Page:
The passenger squashing quota…

Train pulling in to Blackheath Station
Coincidentally, Southeastern Trains had a sort of open day today, where a number of their senior managers were standing in Charring Cross station, ready to answer questions.

So I asked them whether there is any quota that they have to meet in terms of “how squashed are the passengers?”. The answer was revealing. They are allowed a squashed passenger ratio of 135%. So if a carriage has 100 seats, they are allowed 35 passengers standing up. This is only for journeys shorter than 20 minutes.

These numbers were off the top of his head, so may not be exact.

I also asked about the number of carriages on during rush hour. He said that they had to reduce the numbers during January, to get ready for a big shift on maintenance rotas, which should allow more carriages to be used in future during the busiest periods. Which is good.

I heard a rumour ages ago that the train companies have to pay National Rail a fee per carriage, which is why it is in their interests to run the shortest possible trains (within the squashing quota). This is true, and also (he pointed out) makes sense, as more carriages use more electricity and wear the track down more.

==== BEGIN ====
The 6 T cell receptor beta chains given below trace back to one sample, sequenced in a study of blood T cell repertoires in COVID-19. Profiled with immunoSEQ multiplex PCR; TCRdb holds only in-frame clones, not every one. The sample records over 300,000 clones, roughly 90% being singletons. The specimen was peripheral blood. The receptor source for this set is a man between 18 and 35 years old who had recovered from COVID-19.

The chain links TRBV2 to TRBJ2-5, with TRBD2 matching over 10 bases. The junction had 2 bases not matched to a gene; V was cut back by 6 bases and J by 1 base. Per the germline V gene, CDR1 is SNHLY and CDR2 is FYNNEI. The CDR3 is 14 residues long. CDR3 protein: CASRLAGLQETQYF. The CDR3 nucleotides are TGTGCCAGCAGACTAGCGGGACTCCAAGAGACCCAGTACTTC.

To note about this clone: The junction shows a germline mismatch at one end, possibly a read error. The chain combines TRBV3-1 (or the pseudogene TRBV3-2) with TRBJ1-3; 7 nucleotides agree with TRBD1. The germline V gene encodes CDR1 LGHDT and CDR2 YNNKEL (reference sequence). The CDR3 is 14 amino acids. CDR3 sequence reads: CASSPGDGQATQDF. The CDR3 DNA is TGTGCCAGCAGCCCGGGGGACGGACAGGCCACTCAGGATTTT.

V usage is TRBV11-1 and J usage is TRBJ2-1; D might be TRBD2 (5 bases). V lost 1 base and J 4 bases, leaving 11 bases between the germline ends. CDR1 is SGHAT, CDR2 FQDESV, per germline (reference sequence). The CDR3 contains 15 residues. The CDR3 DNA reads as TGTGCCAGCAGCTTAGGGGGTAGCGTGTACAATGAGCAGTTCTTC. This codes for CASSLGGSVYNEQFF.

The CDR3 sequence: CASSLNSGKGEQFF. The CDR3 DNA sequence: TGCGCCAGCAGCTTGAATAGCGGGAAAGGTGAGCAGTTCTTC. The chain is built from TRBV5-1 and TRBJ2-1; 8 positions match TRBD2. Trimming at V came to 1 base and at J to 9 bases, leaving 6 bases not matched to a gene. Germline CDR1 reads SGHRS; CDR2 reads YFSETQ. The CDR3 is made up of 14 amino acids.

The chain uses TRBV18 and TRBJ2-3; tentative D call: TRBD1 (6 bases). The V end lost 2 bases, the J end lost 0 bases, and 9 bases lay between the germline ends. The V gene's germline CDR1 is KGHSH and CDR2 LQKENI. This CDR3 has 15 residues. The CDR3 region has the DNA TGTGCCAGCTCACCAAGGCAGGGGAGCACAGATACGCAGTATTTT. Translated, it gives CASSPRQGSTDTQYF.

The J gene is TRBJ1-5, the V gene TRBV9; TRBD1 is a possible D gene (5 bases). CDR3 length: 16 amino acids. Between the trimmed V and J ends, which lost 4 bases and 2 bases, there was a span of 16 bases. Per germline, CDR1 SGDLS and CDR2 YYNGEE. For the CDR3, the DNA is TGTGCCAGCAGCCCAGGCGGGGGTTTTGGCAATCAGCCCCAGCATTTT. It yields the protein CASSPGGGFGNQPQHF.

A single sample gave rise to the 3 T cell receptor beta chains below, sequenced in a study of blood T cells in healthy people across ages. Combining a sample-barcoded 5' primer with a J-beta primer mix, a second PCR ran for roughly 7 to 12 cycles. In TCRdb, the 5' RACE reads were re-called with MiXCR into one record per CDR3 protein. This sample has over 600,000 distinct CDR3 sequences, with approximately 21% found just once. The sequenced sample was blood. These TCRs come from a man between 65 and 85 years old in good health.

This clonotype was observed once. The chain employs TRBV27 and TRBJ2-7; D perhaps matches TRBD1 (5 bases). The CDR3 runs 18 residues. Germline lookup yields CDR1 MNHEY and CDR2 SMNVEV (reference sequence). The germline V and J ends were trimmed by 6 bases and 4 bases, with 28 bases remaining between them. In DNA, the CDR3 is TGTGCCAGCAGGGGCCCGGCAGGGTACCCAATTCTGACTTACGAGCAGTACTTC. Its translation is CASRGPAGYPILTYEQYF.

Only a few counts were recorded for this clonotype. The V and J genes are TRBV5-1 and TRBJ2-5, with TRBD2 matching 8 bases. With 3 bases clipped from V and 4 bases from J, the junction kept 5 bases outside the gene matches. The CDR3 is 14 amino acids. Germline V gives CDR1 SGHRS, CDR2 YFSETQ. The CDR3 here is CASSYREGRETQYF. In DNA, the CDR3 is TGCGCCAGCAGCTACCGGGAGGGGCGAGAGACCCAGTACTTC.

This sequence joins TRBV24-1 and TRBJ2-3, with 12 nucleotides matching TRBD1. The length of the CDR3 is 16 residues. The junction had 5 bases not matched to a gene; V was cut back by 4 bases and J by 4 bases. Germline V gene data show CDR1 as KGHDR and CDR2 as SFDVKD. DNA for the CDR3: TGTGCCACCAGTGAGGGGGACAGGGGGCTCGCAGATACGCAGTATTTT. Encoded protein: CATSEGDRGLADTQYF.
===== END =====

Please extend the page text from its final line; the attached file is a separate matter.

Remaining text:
All in all, I think it is a great idea to have the management standing out there, to at least find out what the passengers leaving the cattle trucks are thinking! I just wish it was a bit less squashed.


Filed under blackheath, transport

2 responses to “The passenger squashing quota…

  1. Val

    That’s squashed? When I used to travel from Blackheath to Charing Cross in the late fifties/early sixties, we were so crammed in that I often travelled all the way on one leg because there wasn’t room to put the other foot down! We used to pray that the guard’s van would be unlocked and get in there because at least everyone could at least stand up straight, squashed together, rather than having to wrap ourselves around the already occupied seats as best we could. The station staff used to help push us into the carriages and force the door shut. I was always in fear that the door would spring open en route and I would be catapulted out! Incidentally, it was groper’s paradise! Unfortunately, we were so mashed together that it was impossible to see which hand belonged to which body!

  2. Bob Land

    The same situation in the 1950’s on the Catford Bridge to London Bridge journey.

    Often in the summer I used to cycle it back and forth.

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